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Living with Relentless

There comes a time in life when we must set aside the distractions we love; entertainment, food, drink, sociability, travel and consider the serious challenge of living in a Democracy. The pressures of the modern world demand, if we want to maintain our values and our culture, that we face this solemn duty, which by its very nature is relentless.

For the last sixty years people of western countries have lived the life of a postgraduate; travel, adventure, exploration, and money. Always very content with what was happening back ‘home’. We have returned ‘home’ to a very different and dangerous world. Now we must pick up our books – go back to study, research and participate in the relentless work of maintaining our Democracy. We must face the daunting task of creating a new vision of Democracy, whose foundation is built on humanitarian values.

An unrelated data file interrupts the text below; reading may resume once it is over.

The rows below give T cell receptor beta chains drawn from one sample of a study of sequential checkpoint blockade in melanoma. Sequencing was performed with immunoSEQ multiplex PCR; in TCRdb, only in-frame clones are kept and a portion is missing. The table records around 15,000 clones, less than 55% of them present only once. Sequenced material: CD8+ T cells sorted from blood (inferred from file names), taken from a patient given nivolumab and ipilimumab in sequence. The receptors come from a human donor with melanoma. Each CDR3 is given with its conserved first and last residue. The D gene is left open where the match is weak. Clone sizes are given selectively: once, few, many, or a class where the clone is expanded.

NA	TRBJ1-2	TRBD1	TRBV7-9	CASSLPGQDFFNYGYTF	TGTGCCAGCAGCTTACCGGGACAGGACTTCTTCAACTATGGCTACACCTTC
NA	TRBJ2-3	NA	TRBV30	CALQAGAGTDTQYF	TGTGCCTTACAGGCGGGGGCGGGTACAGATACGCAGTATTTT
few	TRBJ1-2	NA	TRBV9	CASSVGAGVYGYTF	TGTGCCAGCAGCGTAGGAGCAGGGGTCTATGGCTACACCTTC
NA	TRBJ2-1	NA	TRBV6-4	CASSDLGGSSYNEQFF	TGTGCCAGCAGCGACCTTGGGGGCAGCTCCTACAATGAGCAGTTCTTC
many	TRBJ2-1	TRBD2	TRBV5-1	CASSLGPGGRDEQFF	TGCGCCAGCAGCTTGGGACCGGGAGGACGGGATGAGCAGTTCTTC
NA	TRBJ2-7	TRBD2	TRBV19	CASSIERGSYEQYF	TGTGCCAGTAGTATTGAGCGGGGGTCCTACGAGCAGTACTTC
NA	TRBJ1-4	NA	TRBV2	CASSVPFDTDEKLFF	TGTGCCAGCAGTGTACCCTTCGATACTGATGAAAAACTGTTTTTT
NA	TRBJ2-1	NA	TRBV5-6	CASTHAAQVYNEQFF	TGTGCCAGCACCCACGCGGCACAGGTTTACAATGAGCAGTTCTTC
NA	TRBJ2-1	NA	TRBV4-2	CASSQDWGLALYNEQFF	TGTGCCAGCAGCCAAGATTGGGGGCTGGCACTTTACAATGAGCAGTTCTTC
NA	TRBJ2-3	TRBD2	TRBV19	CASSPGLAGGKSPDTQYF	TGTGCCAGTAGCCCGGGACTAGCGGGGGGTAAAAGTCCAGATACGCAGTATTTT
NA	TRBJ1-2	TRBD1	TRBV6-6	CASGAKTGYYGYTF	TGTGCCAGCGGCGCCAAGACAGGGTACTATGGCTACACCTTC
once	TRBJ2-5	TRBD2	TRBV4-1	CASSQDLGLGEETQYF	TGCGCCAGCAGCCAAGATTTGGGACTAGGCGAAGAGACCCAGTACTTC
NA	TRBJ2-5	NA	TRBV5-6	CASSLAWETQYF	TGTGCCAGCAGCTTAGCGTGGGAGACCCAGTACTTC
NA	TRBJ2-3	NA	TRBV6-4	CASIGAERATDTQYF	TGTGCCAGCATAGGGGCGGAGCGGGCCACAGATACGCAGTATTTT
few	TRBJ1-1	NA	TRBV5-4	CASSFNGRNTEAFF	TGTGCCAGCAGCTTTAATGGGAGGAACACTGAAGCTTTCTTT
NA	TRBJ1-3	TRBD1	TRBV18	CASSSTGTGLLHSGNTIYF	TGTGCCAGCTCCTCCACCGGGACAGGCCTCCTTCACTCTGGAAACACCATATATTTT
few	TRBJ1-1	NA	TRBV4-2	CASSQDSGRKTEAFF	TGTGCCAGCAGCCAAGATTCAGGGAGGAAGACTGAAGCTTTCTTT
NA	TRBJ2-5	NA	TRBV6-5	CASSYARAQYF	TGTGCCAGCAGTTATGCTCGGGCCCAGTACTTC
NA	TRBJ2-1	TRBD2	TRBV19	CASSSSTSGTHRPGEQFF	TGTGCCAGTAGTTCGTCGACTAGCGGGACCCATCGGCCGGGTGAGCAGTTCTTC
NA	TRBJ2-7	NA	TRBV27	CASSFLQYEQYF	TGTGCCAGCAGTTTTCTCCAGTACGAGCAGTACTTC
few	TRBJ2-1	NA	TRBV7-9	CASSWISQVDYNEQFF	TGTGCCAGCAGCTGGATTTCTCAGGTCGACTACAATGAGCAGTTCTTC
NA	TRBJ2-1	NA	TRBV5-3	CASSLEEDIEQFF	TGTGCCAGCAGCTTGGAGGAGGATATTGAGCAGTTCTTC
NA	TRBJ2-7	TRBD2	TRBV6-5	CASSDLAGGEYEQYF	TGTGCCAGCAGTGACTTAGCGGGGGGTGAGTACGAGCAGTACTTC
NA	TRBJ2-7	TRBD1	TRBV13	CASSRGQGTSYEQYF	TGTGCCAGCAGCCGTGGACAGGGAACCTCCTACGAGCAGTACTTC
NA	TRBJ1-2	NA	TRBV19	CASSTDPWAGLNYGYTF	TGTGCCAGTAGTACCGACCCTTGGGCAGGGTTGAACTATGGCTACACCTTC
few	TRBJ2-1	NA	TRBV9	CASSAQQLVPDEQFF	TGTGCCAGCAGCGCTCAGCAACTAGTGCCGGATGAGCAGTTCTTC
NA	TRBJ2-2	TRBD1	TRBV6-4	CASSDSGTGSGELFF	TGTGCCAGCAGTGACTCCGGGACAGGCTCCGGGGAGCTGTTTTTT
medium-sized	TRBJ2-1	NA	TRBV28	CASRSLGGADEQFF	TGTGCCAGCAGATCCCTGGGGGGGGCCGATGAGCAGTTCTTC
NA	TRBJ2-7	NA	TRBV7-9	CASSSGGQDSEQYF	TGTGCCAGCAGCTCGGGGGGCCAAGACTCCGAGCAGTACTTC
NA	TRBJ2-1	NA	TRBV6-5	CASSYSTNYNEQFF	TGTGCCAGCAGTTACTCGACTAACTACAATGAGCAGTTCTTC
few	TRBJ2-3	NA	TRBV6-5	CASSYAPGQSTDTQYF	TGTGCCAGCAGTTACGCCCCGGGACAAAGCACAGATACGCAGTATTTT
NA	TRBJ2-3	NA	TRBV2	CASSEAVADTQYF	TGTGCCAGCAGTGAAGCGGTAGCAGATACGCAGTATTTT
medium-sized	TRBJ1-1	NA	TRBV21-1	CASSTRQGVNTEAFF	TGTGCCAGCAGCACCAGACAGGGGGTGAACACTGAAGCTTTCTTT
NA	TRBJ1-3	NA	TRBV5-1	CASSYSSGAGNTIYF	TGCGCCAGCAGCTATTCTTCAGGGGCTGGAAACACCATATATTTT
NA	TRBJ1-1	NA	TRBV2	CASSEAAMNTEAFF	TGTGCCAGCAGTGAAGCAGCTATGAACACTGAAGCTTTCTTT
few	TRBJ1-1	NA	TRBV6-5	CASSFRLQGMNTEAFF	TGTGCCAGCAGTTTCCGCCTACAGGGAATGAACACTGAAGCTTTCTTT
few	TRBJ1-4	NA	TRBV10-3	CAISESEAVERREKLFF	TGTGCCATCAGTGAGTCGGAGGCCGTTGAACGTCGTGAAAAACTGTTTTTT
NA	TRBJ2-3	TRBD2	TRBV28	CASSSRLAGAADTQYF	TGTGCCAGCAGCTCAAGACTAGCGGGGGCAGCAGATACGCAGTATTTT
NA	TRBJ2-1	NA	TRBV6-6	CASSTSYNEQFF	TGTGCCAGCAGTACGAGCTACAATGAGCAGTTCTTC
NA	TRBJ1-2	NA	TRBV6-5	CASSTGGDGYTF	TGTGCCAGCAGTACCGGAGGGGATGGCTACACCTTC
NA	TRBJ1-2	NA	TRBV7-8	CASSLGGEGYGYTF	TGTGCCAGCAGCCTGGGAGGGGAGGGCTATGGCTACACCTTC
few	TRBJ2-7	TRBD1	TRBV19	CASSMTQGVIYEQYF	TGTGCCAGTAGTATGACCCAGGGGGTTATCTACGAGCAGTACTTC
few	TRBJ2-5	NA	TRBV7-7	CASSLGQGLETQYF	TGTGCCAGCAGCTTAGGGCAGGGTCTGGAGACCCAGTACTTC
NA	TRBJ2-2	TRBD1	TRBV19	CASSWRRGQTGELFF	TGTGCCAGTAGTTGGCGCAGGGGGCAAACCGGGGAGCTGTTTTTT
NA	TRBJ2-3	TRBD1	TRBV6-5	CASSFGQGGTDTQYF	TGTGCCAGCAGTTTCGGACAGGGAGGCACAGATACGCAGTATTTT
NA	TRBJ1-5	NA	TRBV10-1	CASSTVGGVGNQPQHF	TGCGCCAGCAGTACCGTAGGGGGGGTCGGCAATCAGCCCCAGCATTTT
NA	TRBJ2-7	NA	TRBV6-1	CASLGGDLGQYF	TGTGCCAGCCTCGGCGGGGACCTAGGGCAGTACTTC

There is a tendency to turn away from this kind of task. It is difficult, at times frustrating, with no reward. Being a foot soldier for democracy is often that way – but there are moments of joy. Maybe you have voted to block a discriminatory resolution at the town council. The greatest joy comes when you create something; voting for a program that helps people in their daily lives, illness, homelessness, discrimination, education that teaches the skill of critical thinking.

The reason for my fascination with the word relentless is because I have lived with it since birth. Clubfeet, Spina Bifida, heart disease, kidney disease. There has been no escape. My problem is ‘built in’ – and in a strange way relates to the relentless and never ending struggle to maintain and grow our Democracy.

Maintain and grow, has been my personal motto. Now in my eighty sixth year I maintain my health (with my families help), and grow (my art). Creativity happens everywhere, not just in the art world. It happens in the kitchen, the shop, the office, and dwells in the uniqueness of every human being.

You don’t have to be a fiery activist to be a foot soldier in the Humanitarian movement. Do not become discouraged by by the relentless struggle to build a new Democracy. And when you tire of the struggle – go out and take it to the street. Give a friend a ride to work, bake a pie for your neighbour, hug someone.